What makes women abandon their dreams of becoming surgeons?

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Women make up just 11% of consultant surgeons, yet 60% of medical students are female. New research by Gold Coast Health general surgeon Dr Rhea Liang now provides insights into why so many women walk away from their surgical training.

Dr. Liang said through her 16 years in the profession, she was disappointed to see her female counterparts leaving the profession. Prompted by this her research reflected on why surgery was a male-dominated profession. Dr. Liang was assisted by Professor Debra Nestel of Melbourne University and Professor Tim Dornan, of Queens University Belfast, UK. Their qualitative research paper, “Why do women leave surgical training? A qualitative and feminist study”, was published this month in The Lancet.

The study asked women to describe in-depth why they had chosen to leave surgical training soon after they had started it, despite having aspired to the profession since childhood.

“We know that women leave advanced surgical training at twice the rate of their male counterparts. I wanted to hear women’s stories. I wanted to know what we can do as an industry to improve gender equality and diversity across the board. We also know from research that improving culture and diversity for surgeons leads to better professional behaviours, more empathy for our patients and in turn improves patient outcomes,” she said.

The research confirmed factors identified in earlier reports as reasons women leave surgical training, and contributed six new factors: unavailability of leave, a distinction between valid and "invalid" reasons for leave, poor mental health, absence of interactions with other women in surgery, fear of repercussion, and lack of pathways for independent and specific support.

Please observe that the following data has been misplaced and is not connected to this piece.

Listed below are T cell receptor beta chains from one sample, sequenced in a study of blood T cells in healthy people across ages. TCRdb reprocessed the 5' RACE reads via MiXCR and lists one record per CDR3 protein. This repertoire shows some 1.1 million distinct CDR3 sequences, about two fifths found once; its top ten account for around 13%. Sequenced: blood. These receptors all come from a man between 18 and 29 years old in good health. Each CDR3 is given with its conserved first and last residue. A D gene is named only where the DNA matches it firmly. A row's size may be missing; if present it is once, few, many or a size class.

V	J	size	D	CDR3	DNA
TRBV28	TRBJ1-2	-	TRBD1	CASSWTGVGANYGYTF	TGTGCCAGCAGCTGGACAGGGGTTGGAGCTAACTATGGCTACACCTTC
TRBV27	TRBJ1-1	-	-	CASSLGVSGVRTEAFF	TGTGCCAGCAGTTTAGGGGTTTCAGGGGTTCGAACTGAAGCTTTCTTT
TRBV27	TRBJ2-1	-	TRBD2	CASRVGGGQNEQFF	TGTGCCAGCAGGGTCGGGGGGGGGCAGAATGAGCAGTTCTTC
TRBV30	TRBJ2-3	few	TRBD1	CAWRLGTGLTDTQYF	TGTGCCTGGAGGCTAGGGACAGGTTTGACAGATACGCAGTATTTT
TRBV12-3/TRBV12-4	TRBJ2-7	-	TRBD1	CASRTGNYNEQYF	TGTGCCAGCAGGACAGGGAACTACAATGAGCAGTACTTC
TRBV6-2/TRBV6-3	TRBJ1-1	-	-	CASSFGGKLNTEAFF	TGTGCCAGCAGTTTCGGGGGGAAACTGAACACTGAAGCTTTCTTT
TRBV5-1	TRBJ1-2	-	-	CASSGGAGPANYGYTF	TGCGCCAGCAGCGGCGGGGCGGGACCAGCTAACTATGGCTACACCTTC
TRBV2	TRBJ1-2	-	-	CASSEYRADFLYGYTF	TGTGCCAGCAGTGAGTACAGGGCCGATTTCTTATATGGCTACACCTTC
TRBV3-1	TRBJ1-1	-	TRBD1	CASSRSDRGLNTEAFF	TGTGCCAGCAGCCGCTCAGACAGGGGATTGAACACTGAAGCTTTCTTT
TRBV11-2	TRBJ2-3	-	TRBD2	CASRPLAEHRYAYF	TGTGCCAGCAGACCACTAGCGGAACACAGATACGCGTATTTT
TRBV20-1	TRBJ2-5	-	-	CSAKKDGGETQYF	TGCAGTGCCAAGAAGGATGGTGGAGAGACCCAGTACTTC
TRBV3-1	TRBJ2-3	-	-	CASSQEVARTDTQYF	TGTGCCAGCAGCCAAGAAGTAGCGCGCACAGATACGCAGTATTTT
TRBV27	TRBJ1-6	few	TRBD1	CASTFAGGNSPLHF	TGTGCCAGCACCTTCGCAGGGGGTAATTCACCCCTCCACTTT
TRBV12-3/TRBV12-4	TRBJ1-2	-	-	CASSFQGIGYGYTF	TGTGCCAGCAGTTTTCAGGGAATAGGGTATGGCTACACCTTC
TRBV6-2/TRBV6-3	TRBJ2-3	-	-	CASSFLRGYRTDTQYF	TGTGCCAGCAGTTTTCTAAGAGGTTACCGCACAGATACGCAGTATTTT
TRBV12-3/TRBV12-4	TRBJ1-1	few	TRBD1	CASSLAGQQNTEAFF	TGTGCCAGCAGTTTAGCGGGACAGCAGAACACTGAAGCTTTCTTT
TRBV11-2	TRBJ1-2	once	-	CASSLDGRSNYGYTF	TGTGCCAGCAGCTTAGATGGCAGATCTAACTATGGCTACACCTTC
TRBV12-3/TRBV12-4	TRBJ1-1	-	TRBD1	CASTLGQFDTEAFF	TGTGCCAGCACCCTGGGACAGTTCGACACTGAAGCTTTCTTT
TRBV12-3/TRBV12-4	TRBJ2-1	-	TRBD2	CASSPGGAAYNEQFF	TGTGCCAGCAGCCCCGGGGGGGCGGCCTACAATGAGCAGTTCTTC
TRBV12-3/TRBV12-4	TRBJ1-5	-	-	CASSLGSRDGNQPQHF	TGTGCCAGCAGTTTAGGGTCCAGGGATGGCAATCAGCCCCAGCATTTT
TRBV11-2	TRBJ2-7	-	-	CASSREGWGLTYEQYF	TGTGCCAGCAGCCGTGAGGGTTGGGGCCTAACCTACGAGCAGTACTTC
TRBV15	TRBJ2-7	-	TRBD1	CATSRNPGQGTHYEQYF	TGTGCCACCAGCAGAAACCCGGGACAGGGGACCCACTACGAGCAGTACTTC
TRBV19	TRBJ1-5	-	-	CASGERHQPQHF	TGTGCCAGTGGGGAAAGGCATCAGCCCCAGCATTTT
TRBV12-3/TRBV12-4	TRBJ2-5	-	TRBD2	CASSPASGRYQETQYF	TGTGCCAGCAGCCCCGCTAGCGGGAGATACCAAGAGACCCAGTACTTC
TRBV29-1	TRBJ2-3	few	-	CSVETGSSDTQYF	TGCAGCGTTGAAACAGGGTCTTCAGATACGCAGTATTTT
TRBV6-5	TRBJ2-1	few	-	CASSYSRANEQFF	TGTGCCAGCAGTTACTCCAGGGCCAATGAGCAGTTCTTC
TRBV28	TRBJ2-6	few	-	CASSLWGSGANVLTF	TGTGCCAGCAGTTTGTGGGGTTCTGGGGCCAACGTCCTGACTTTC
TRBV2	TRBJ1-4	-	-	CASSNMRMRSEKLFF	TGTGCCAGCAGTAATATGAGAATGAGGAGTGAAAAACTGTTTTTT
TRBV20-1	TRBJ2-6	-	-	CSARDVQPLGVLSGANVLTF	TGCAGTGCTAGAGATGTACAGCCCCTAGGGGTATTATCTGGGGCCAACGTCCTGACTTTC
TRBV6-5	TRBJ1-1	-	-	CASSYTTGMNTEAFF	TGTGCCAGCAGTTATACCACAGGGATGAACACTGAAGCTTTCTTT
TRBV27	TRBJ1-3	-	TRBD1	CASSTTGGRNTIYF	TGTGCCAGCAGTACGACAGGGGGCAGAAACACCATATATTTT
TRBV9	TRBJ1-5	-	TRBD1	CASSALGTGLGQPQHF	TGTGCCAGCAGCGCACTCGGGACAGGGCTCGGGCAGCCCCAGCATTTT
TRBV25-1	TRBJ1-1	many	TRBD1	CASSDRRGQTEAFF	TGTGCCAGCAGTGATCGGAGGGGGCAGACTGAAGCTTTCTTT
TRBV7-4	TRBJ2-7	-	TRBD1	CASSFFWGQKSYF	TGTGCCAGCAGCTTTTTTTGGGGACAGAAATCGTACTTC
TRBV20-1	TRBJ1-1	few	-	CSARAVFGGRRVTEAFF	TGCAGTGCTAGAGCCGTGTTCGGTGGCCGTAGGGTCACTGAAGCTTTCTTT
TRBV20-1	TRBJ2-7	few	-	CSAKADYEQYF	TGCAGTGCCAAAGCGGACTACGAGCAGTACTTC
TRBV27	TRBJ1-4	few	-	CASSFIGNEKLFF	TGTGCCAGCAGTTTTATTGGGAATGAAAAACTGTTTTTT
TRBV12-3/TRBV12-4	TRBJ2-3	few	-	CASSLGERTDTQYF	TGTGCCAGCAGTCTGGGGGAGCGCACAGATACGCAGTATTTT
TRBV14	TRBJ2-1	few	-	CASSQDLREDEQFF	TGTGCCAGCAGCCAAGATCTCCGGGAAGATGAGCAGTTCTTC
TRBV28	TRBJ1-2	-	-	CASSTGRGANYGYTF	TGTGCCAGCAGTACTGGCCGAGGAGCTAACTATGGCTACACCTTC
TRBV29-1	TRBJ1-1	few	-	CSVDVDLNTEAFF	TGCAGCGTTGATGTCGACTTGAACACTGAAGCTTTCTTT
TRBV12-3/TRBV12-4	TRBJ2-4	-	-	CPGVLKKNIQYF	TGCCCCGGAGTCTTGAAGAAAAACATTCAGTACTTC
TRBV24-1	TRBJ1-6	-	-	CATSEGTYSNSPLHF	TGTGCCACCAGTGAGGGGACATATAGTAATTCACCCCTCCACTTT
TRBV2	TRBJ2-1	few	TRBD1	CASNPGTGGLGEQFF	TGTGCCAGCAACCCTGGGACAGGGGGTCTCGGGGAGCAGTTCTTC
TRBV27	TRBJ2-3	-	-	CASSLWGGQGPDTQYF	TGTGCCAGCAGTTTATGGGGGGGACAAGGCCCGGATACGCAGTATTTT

"They leave because of various stresses, which accumulate like a tower of stacked blocks. Eventually, an individual's tower can reach a height that it will topple in the absence of efforts to stabilise it, often the final 'toppling' precipitator appearing relatively minor," Dr. Liang said.

The research also found that by analysing “leavers'” experiences in depth, it was possible to see how these factors discriminated selectively against women.

"Our findings suggest that women might be better helped by interventions that do not focus unduly on gender. These interventions are likely to improve surgical training for both women and men because many factors, such as long working hours and unpredictable lifestyle affect all trainees, and changing societal expectations mean that previously female factors, such as childrearing, are increasingly shared," Dr. Liang said.

Dr. Liang is also Deputy Chair of the RACS Operating with Respect Committee, which looks at how cultural change can be effected in the surgical workforce. "I am fortunate to have a role with RACS to reshape the culture of surgery on the foundations of collaboration and respect. This also means dealing with unacceptable behaviours as we strengthen surgical education and training. It is not going to be a quick fix and we know this is a long-term investment and that we need to start somewhere," she said.

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